For successful management and treatment of your back pain, it is vital to understand exactly what is causing it. That requires a thorough investigation and assessment of what is causing the problem.
So alongside a physical examination with your consultant, you may also need one or more of these investigations to show more detail and information, given the complexity of the spine.
Here's some more info on the main investigation methods and why we use them:
This well-established technique is widely available so often used first to aid diagnosis.
Your body is exposed to X-rays for a fraction of a second and as these X-rays hit a photographic plate behind you, an image is captured that can be studied in more detail. The procedure is painless and the amount of radiation you are exposed to is very small.
X-rays are a very effective way of detecting problems with spinal bones, as well as disc problems by showing the space between the bones. We are also able to do the x-ray with the patient standing , bending forward and backwards which gives the physician a functional position of the spine under normal working conditions.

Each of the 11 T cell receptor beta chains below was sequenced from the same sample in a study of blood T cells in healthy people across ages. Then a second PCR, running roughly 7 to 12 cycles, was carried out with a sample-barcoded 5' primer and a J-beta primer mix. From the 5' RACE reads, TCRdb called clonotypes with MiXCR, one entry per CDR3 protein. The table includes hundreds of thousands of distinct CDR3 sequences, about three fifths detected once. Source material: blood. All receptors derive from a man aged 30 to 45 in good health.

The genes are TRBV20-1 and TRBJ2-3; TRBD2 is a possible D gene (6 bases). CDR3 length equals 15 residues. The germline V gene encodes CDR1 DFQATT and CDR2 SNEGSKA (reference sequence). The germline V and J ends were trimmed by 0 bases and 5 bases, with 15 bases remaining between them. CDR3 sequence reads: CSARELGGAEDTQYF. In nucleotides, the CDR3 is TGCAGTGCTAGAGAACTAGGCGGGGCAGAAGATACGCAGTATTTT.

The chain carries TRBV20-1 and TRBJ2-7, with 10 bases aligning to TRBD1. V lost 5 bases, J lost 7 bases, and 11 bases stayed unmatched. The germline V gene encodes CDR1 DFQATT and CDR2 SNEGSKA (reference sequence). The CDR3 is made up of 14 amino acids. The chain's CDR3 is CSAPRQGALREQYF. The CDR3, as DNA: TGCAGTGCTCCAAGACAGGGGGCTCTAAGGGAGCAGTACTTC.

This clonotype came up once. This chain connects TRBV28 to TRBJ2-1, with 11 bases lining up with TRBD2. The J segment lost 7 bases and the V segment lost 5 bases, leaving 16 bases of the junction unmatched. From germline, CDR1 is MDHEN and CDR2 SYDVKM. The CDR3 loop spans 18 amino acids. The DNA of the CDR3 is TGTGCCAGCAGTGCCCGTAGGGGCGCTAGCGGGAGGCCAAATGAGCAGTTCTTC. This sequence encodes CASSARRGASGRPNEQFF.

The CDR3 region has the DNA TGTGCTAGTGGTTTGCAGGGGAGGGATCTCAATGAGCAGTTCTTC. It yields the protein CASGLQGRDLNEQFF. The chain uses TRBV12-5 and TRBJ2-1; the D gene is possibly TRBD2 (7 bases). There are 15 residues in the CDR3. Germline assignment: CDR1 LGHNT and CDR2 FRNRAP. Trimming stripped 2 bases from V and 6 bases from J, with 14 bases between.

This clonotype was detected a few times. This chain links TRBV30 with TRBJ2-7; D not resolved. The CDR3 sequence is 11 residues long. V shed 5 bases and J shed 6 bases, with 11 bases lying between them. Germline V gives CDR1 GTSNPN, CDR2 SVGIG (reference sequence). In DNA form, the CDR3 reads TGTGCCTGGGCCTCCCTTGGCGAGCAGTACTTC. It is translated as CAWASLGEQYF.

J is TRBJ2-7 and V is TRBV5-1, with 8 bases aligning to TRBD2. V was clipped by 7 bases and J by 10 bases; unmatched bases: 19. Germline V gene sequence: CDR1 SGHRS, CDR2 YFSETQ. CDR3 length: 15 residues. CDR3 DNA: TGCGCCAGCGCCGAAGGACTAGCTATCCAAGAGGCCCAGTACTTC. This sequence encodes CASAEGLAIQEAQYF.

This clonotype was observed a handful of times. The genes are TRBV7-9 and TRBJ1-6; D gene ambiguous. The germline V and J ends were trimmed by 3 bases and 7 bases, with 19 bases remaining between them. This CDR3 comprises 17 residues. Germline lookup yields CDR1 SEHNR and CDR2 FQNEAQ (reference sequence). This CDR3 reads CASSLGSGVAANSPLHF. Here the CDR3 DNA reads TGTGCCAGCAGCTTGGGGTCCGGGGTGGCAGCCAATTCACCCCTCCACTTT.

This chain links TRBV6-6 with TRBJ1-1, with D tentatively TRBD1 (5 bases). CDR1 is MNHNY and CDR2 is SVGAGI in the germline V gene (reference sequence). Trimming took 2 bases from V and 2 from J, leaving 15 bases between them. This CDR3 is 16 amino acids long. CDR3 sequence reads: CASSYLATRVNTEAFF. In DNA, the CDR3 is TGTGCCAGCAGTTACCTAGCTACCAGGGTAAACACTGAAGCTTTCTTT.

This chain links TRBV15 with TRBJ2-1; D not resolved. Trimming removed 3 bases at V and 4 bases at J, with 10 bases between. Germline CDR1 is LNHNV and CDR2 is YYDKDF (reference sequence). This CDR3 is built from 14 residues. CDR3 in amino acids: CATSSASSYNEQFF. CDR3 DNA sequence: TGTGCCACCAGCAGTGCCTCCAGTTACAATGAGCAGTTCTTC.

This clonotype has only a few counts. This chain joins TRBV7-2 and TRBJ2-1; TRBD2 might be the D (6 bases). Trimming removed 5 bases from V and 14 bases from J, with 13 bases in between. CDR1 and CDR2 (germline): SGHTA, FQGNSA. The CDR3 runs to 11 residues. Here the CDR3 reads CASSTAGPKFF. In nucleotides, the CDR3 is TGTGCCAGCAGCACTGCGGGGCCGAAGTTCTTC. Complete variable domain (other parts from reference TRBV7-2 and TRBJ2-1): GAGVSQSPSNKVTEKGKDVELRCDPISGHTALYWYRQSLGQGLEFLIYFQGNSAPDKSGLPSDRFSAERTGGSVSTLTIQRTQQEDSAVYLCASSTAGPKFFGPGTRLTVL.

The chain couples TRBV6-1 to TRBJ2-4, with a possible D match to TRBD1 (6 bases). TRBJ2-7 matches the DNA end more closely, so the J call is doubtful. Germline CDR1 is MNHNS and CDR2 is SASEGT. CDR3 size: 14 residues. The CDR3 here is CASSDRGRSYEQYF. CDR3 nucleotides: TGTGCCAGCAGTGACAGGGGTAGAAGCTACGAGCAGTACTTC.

For more info on X-rays and how the procedure is carried out visit the NHS website.
A magnetic resonance imaging (MRI) scan uses strong magnetic fields and radio waves to produce detailed images of the inside of the body without any exposure to radiation. It is a extremely valuable tool in assessing the patient with a spinal condition.
An MRI scan is a very effective way of checking for damage or abnormalities to the spinal cord or the soft tissue around the spinal bones.
Disc herniations, compression of the spinal cord, cysts, tumours and infections can all be detected using this method.
For more info on MRI scans and how they are carried out, visit the NHS website.
A computerised tomography (CT or CAT) scan uses X-rays and a computer to create pictures (tomographs) of inside your body.
More detailed than X-rays, the tomographs show organs, blood vessels, bones and tumours and produce a 3D image of your spine.
It can be used to assess bone density when investigating osteoporosis and show small fractures, as well as look at damage to soft tissues such as discs and nerve roots.
For more info on CT scans and how the procedure is carried out, visit the NHS website.
A dual-energy X-ray (DEXA) scan checks the 'density' of bones. It is more accurate than regular X-rays and involves less radiation exposure than CT scans.
A DEXA scan is typically used to diagnose and monitor osteoporosis. It compares your bone density result with that of either a young healthy adult or an adult of your own age, gender and ethnicity and gives you a score which indicates your risk of bone fractures.
For more info on DEXA scans and how they are carried out, visit the NHS website.